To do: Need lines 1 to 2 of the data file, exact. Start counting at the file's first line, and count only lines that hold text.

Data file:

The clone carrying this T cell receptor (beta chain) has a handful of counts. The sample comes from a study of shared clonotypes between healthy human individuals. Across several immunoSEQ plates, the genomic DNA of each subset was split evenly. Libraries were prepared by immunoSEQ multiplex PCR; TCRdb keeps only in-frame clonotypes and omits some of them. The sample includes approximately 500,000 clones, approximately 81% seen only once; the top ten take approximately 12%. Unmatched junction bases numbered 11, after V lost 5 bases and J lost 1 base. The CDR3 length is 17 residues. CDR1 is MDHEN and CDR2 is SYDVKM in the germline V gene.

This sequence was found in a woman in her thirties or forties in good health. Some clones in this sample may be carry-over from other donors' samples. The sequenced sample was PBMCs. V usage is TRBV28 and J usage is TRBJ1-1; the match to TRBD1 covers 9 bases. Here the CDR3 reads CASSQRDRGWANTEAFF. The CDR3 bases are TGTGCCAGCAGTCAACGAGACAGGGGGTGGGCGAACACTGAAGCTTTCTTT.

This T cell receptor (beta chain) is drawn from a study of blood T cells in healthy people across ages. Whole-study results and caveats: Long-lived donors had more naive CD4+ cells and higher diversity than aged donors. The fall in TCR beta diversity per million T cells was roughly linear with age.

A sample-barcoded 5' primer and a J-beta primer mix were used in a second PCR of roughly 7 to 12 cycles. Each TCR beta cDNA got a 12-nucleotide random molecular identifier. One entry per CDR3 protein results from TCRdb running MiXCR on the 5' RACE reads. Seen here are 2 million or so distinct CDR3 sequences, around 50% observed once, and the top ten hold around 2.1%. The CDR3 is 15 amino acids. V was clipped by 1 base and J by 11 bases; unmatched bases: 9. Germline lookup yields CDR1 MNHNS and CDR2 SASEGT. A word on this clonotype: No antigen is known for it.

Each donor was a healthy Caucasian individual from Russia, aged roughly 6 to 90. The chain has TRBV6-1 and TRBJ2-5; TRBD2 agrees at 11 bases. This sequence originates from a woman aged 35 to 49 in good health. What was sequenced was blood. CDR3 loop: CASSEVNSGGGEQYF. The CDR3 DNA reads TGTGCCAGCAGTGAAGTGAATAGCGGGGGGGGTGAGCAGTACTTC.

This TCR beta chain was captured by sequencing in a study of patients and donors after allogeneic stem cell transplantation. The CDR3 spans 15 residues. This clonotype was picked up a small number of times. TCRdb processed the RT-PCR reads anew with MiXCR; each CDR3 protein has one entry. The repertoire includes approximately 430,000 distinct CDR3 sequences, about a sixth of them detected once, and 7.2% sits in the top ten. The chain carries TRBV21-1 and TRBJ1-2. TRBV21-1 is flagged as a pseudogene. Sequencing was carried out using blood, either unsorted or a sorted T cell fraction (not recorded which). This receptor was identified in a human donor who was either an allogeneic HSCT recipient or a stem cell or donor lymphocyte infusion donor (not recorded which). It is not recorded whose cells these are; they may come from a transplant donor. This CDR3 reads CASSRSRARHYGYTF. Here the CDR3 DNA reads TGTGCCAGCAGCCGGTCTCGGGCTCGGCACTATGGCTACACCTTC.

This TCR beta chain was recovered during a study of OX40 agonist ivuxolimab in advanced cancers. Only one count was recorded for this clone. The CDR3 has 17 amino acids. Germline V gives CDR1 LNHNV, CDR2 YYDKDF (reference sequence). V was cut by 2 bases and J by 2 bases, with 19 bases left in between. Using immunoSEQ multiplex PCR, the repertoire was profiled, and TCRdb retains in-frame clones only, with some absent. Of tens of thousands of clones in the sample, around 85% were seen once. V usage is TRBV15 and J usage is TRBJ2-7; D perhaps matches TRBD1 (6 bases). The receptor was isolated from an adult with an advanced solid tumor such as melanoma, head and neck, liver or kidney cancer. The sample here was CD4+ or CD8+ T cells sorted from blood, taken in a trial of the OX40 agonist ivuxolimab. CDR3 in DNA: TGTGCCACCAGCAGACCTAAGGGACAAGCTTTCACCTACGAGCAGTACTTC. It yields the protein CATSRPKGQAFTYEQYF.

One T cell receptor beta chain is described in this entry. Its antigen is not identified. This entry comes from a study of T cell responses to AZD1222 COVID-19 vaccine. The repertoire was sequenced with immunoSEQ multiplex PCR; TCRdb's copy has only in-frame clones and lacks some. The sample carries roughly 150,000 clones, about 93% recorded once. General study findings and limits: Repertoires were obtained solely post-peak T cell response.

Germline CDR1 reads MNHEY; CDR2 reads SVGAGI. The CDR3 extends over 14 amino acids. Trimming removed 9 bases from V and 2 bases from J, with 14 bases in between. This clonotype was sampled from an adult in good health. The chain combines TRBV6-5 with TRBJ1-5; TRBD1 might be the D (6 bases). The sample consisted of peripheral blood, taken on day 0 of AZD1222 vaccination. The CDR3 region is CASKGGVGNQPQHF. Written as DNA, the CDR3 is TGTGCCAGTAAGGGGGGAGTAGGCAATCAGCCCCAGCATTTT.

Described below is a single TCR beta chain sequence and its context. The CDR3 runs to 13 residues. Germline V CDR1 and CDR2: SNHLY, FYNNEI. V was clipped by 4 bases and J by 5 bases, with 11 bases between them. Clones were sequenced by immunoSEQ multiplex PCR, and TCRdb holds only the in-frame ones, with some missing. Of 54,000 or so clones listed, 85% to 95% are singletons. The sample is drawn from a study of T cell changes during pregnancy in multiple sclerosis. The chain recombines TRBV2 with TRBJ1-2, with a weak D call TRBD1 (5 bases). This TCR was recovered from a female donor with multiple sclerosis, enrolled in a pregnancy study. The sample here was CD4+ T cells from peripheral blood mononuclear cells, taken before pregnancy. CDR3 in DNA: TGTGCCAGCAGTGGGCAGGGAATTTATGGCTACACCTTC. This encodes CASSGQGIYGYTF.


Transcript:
The clone carrying this T cell receptor (beta chain) has a handful of counts. The sample comes from a study of shared clonotypes between healthy human individuals. Across several immunoSEQ plates, the genomic DNA of each subset was split evenly. Libraries were prepared by immunoSEQ multiplex PCR; TCRdb keeps only in-frame clonotypes and omits some of them. The sample includes approximately 500,000 clones, approximately 81% seen only once; the top ten take approximately 12%. Unmatched junction bases numbered 11, after V lost 5 bases and J lost 1 base. The CDR3 length is 17 residues. CDR1 is MDHEN and CDR2 is SYDVKM in the germline V gene.

This sequence was found in a woman in her thirties or forties in good health. Some clones in this sample may be carry-over from other donors' samples. The sequenced sample was PBMCs. V usage is TRBV28 and J usage is TRBJ1-1; the match to TRBD1 covers 9 bases. Here the CDR3 reads CASSQRDRGWANTEAFF. The CDR3 bases are TGTGCCAGCAGTCAACGAGACAGGGGGTGGGCGAACACTGAAGCTTTCTTT.